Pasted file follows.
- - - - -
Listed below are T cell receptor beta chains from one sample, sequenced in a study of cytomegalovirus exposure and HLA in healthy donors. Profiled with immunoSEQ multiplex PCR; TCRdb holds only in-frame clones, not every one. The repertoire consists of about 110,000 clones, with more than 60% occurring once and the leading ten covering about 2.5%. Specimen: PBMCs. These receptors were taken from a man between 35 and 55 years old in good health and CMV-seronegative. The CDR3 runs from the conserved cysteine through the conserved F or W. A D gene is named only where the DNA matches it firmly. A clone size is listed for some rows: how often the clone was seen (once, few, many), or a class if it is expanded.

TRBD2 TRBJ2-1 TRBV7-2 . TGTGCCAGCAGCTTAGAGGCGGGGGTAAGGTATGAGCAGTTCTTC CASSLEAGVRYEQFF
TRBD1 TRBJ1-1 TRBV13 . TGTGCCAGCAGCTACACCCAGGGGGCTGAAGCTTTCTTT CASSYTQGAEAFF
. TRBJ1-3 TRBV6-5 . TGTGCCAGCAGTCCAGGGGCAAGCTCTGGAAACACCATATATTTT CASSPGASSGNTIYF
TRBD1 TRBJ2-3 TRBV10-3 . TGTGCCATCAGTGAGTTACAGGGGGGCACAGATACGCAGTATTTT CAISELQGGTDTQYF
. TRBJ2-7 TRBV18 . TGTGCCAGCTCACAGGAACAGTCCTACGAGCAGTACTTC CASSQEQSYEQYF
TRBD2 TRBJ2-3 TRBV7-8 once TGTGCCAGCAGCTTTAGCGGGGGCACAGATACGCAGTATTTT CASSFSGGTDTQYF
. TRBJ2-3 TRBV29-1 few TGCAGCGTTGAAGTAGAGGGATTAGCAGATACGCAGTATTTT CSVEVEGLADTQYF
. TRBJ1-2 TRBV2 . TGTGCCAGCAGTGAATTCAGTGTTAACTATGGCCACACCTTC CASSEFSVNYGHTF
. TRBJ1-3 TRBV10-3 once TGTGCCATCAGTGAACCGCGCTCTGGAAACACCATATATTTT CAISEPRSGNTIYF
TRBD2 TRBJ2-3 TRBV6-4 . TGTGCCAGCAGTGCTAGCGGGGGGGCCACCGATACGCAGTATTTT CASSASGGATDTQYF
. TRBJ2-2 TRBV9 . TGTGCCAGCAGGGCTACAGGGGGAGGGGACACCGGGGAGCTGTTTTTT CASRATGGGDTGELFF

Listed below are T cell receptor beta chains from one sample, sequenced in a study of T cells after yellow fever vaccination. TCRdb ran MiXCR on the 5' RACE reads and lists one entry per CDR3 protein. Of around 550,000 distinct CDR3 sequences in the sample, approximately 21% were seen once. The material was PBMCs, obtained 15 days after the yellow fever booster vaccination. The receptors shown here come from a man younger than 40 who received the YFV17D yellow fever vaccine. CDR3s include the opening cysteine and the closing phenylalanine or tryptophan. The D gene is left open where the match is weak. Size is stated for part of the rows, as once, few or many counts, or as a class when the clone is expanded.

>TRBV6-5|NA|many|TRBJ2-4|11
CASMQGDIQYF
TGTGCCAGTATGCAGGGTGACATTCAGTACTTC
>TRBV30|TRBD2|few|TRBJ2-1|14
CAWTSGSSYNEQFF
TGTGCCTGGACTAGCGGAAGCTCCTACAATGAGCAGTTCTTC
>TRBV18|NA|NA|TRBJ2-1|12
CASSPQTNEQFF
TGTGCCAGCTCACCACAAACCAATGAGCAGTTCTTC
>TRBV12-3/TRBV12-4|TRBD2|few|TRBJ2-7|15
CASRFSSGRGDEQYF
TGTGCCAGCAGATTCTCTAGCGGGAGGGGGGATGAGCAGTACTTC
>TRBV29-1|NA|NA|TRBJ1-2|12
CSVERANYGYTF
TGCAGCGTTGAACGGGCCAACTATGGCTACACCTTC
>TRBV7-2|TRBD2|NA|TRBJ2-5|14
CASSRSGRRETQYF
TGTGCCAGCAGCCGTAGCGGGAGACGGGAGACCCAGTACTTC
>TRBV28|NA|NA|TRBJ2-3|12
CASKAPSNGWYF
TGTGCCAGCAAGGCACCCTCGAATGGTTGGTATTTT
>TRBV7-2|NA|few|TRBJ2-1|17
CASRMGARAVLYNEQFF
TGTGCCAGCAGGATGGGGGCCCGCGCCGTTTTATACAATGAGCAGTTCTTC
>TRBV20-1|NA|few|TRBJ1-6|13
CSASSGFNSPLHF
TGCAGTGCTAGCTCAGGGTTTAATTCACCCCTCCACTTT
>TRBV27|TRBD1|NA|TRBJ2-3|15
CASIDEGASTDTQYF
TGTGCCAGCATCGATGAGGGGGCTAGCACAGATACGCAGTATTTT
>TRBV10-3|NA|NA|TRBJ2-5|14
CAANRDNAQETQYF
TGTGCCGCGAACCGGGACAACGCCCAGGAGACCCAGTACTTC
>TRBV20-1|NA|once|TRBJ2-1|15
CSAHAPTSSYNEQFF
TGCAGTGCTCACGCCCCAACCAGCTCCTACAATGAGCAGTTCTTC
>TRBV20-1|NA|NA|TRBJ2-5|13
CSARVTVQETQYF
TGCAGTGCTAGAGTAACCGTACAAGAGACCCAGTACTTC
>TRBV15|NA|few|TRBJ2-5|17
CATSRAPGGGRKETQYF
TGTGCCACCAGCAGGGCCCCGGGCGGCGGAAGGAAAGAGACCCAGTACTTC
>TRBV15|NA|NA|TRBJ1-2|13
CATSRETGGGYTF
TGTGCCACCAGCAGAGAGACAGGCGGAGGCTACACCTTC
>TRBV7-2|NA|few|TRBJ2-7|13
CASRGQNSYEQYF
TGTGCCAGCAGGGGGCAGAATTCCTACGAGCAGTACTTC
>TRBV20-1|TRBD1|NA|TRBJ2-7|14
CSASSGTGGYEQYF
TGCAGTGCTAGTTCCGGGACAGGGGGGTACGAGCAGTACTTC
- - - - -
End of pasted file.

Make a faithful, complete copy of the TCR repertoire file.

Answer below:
Listed below are T cell receptor beta chains from one sample, sequenced in a study of cytomegalovirus exposure and HLA in healthy donors. Profiled with immunoSEQ multiplex PCR; TCRdb holds only in-frame clones, not every one. The repertoire consists of about 110,000 clones, with more than 60% occurring once and the leading ten covering about 2.5%. Specimen: PBMCs. These receptors were taken from a man between 35 and 55 years old in good health and CMV-seronegative. The CDR3 runs from the conserved cysteine through the conserved F or W. A D gene is named only where the DNA matches it firmly. A clone size is listed for some rows: how often the clone was seen (once, few, many), or a class if it is expanded.

TRBD2 TRBJ2-1 TRBV7-2 . TGTGCCAGCAGCTTAGAGGCGGGGGTAAGGTATGAGCAGTTCTTC CASSLEAGVRYEQFF
TRBD1 TRBJ1-1 TRBV13 . TGTGCCAGCAGCTACACCCAGGGGGCTGAAGCTTTCTTT CASSYTQGAEAFF
. TRBJ1-3 TRBV6-5 . TGTGCCAGCAGTCCAGGGGCAAGCTCTGGAAACACCATATATTTT CASSPGASSGNTIYF
TRBD1 TRBJ2-3 TRBV10-3 . TGTGCCATCAGTGAGTTACAGGGGGGCACAGATACGCAGTATTTT CAISELQGGTDTQYF
. TRBJ2-7 TRBV18 . TGTGCCAGCTCACAGGAACAGTCCTACGAGCAGTACTTC CASSQEQSYEQYF
TRBD2 TRBJ2-3 TRBV7-8 once TGTGCCAGCAGCTTTAGCGGGGGCACAGATACGCAGTATTTT CASSFSGGTDTQYF
. TRBJ2-3 TRBV29-1 few TGCAGCGTTGAAGTAGAGGGATTAGCAGATACGCAGTATTTT CSVEVEGLADTQYF
. TRBJ1-2 TRBV2 . TGTGCCAGCAGTGAATTCAGTGTTAACTATGGCCACACCTTC CASSEFSVNYGHTF
. TRBJ1-3 TRBV10-3 once TGTGCCATCAGTGAACCGCGCTCTGGAAACACCATATATTTT CAISEPRSGNTIYF
TRBD2 TRBJ2-3 TRBV6-4 . TGTGCCAGCAGTGCTAGCGGGGGGGCCACCGATACGCAGTATTTT CASSASGGATDTQYF
. TRBJ2-2 TRBV9 . TGTGCCAGCAGGGCTACAGGGGGAGGGGACACCGGGGAGCTGTTTTTT CASRATGGGDTGELFF

Listed below are T cell receptor beta chains from one sample, sequenced in a study of T cells after yellow fever vaccination. TCRdb ran MiXCR on the 5' RACE reads and lists one entry per CDR3 protein. Of around 550,000 distinct CDR3 sequences in the sample, approximately 21% were seen once. The material was PBMCs, obtained 15 days after the yellow fever booster vaccination. The receptors shown here come from a man younger than 40 who received the YFV17D yellow fever vaccine. CDR3s include the opening cysteine and the closing phenylalanine or tryptophan. The D gene is left open where the match is weak. Size is stated for part of the rows, as once, few or many counts, or as a class when the clone is expanded.

>TRBV6-5|NA|many|TRBJ2-4|11
CASMQGDIQYF
TGTGCCAGTATGCAGGGTGACATTCAGTACTTC
>TRBV30|TRBD2|few|TRBJ2-1|14
CAWTSGSSYNEQFF
TGTGCCTGGACTAGCGGAAGCTCCTACAATGAGCAGTTCTTC
>TRBV18|NA|NA|TRBJ2-1|12
CASSPQTNEQFF
TGTGCCAGCTCACCACAAACCAATGAGCAGTTCTTC
>TRBV12-3/TRBV12-4|TRBD2|few|TRBJ2-7|15
CASRFSSGRGDEQYF
TGTGCCAGCAGATTCTCTAGCGGGAGGGGGGATGAGCAGTACTTC
>TRBV29-1|NA|NA|TRBJ1-2|12
CSVERANYGYTF
TGCAGCGTTGAACGGGCCAACTATGGCTACACCTTC
>TRBV7-2|TRBD2|NA|TRBJ2-5|14
CASSRSGRRETQYF
TGTGCCAGCAGCCGTAGCGGGAGACGGGAGACCCAGTACTTC
>TRBV28|NA|NA|TRBJ2-3|12
CASKAPSNGWYF
TGTGCCAGCAAGGCACCCTCGAATGGTTGGTATTTT
>TRBV7-2|NA|few|TRBJ2-1|17
CASRMGARAVLYNEQFF
TGTGCCAGCAGGATGGGGGCCCGCGCCGTTTTATACAATGAGCAGTTCTTC
>TRBV20-1|NA|few|TRBJ1-6|13
CSASSGFNSPLHF
TGCAGTGCTAGCTCAGGGTTTAATTCACCCCTCCACTTT
>TRBV27|TRBD1|NA|TRBJ2-3|15
CASIDEGASTDTQYF
TGTGCCAGCATCGATGAGGGGGCTAGCACAGATACGCAGTATTTT
>TRBV10-3|NA|NA|TRBJ2-5|14
CAANRDNAQETQYF
TGTGCCGCGAACCGGGACAACGCCCAGGAGACCCAGTACTTC
>TRBV20-1|NA|once|TRBJ2-1|15
CSAHAPTSSYNEQFF
TGCAGTGCTCACGCCCCAACCAGCTCCTACAATGAGCAGTTCTTC
>TRBV20-1|NA|NA|TRBJ2-5|13
CSARVTVQETQYF
TGCAGTGCTAGAGTAACCGTACAAGAGACCCAGTACTTC
>TRBV15|NA|few|TRBJ2-5|17
CATSRAPGGGRKETQYF
TGTGCCACCAGCAGGGCCCCGGGCGGCGGAAGGAAAGAGACCCAGTACTTC
>TRBV15|NA|NA|TRBJ1-2|13
CATSRETGGGYTF
TGTGCCACCAGCAGAGAGACAGGCGGAGGCTACACCTTC
>TRBV7-2|NA|few|TRBJ2-7|13
CASRGQNSYEQYF
TGTGCCAGCAGGGGGCAGAATTCCTACGAGCAGTACTTC
>TRBV20-1|TRBD1|NA|TRBJ2-7|14
CSASSGTGGYEQYF
TGCAGTGCTAGTTCCGGGACAGGGGGGTACGAGCAGTACTTC